League member of OIPA a Non Governmental Organization
Associated to the UN Department of Public Information
HOUT BAY HARBOUR – SOUTH AFRICA
4th August 2006
High Commission of the Republic of Namibia
702 Church Street
A Call to End the Last Baby Seal Hunt on Earth
On July 1, Namibia started its annual harvest of 85 000 pups and 6000 bulls. Minister Abraham Iyambo of the Namibian Fisheries and Marine Resources has stated that seals are harvested in Namibia in accordance with Article 95 (1) of your Constitution which requires the State to adopt policies aimed at “the utilization of living natural resources on a sustainable basis for the benefit of all Namibians”.
Cape fur seals have a distribution range covering Mozambique, South Africa, Namibia and Angola. Seals are currently protected under the United Nations of CITES as an Appendix II species. In South Africa under the Seabirds and Seals Protection Act No.46 of 1973.
The findings of the Public Protector of South Africa in his report No. 51 released 15th November 2005 states, “The Department of Environmental Affairs and Tourism has a constitutional obligation to protect and promote the conservation of South Africa’s seal resource”.
The Namibian 2006 seal pup production is according to Minister Iyambo is 27% below pre-1993 population levels and this year’s TAC (Total Allowable Catch) pup quota is 68% higher than 1994 quota.
Since Namibia’s independence in 1990 – the Cape fur seals in Namibia have experienced mass die-off’s from starvation and or disease in 1994, 1995, 2000 and 2001, and in 2006 have still not recovered.
It is therefore on this basis that the harvest of seals is no longer being conducted on a sustainable basis under your Constitution and we are therefore calling for an immediate end to the Seal Harvest in Namibia as it is now in direct conflict with our Constitution in South Africa.
Seal Alert-SA would like to bring the following to your attention :-
• In 2000 with the Seal population 10% lower than pre-1993. Namibia doubled its sealing quota to 60 000 pups and 7000 bulls. One month after the sealing season had ended which runs from August 1 to November 15. Minister Iyambo announced that the seals had suffered their highest mass die-off to date where 300 000 seals had starved to death. Involving one third to one half of the seal population.
• In 2001, Minister Iyambo announced he was lengthening the sealing season to July 1 and I quote “This is because past experiences indicate that the season was not long enough for concessionaires to fully harvest their TAC and I have decided that this TAC should be a 3 year rolling TAC”.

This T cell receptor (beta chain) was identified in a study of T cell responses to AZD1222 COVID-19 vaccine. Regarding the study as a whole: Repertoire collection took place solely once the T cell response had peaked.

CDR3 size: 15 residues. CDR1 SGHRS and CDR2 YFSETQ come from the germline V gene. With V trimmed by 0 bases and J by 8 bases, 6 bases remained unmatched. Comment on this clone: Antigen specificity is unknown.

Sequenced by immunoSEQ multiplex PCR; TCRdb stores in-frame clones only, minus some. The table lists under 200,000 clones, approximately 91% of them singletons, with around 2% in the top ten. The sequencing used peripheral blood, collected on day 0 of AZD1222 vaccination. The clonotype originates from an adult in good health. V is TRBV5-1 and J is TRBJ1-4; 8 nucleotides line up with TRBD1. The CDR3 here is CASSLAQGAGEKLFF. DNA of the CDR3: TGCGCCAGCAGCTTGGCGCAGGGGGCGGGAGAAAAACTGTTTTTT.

• In 2002, Namibia exported 117 400 seal skins on a sealing quota of 60 000. As per CITES Animal Committee Namibia has not applied for an export permit on this taxon. 5000 raw Cape fur seal skins were seized by US NOAA officials that were illegally imported into the US from Namibia.
• In 2003, a South African was convicted of importing two consignments of Cape fur seal skins from Namibia and received a R10 000 fine or 10 months in prison.
• In 2004, at the 20th Meeting of the CITES Animal Committee Meeting, it was decided to put Namibia under review in a “Review of Significant Trade”. (See attached table)
• I refer you to clause 1 of Appendix II specimens – “An export permit certificate issued by the Management Authority of the State. An export permit may be issued only if the specimen was legally obtained and if the export will not be detrimental to the survival of the species”.
• In 2005, Minister Iyambo further increased the Sealing TAC to 65 000 pups.
• During a recent “question and answer” session arranged by the Ministry of Fisheries in Namibia. Minister Iyambo stated pups between the ages of 7 to 9 months are harvested. In 2000, Dr Burger Oelofsen of the Namibian Fisheries stated and I quote, “Females suckle their pups on the colonies from birth to weaning. This is a period of about 10 months”.
• In 1972, the US Marine Mammal Protection Act (MMPA) banned the import of all Cape fur seal skins as it contravenes their regulations which states, “the taking of a nursing pup is inhumane”. This was further validated by the US Appeal Court in 1977. Since 1987, the world’s sealing nations of Canada, Norway, Greenland and Russia, has banned the “taking of nursing pups in birthing or breeding grounds”.
Seal Alert-SA is therefore supported in this call to “End the Last Baby Seal Hunt on Earth” by over 12 million supporters from organizations and individuals in over 140 countries around the world.
As founder of Seal Alert-SA I respectfully urge you to bring these concerns to the attention of the Namibian Government and to support our call for an immediate end to the Namibian Seal Harvest in 2006.
I attach the following letters of support. Save our Seals UK, International Doctors –LIMAV and OIPA International and the Humane Society of the United States and its international arm, Humane Society International (HSUS/HIS)
For the Seals